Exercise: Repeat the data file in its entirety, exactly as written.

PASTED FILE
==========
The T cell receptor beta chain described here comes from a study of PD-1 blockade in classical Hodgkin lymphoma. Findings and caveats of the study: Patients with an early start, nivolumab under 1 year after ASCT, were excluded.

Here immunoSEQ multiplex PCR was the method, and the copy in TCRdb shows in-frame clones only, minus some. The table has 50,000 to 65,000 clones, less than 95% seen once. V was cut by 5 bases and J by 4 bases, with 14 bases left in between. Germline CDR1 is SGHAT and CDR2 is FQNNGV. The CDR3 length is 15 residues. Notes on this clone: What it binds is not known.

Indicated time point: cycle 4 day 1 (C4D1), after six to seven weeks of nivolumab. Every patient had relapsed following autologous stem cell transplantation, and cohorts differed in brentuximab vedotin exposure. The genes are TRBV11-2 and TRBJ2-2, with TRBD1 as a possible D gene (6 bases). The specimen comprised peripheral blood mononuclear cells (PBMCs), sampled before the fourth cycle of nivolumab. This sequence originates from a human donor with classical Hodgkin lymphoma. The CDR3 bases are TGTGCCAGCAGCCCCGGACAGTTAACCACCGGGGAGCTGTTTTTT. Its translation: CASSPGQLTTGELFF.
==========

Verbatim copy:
The T cell receptor beta chain described here comes from a study of PD-1 blockade in classical Hodgkin lymphoma. Findings and caveats of the study: Patients with an early start, nivolumab under 1 year after ASCT, were excluded.

Here immunoSEQ multiplex PCR was the method, and the copy in TCRdb shows in-frame clones only, minus some. The table has 50,000 to 65,000 clones, less than 95% seen once. V was cut by 5 bases and J by 4 bases, with 14 bases left in between. Germline CDR1 is SGHAT and CDR2 is FQNNGV. The CDR3 length is 15 residues. Notes on this clone: What it binds is not known.

Indicated time point: cycle 4 day 1 (C4D1), after six to seven weeks of nivolumab. Every patient had relapsed following autologous stem cell transplantation, and cohorts differed in brentuximab vedotin exposure. The genes are TRBV11-2 and TRBJ2-2, with TRBD1 as a possible D gene (6 bases). The specimen comprised peripheral blood mononuclear cells (PBMCs), sampled before the fourth cycle of nivolumab. This sequence originates from a human donor with classical Hodgkin lymphoma. The CDR3 bases are TGTGCCAGCAGCCCCGGACAGTTAACCACCGGGGAGCTGTTTTTT. Its translation: CASSPGQLTTGELFF.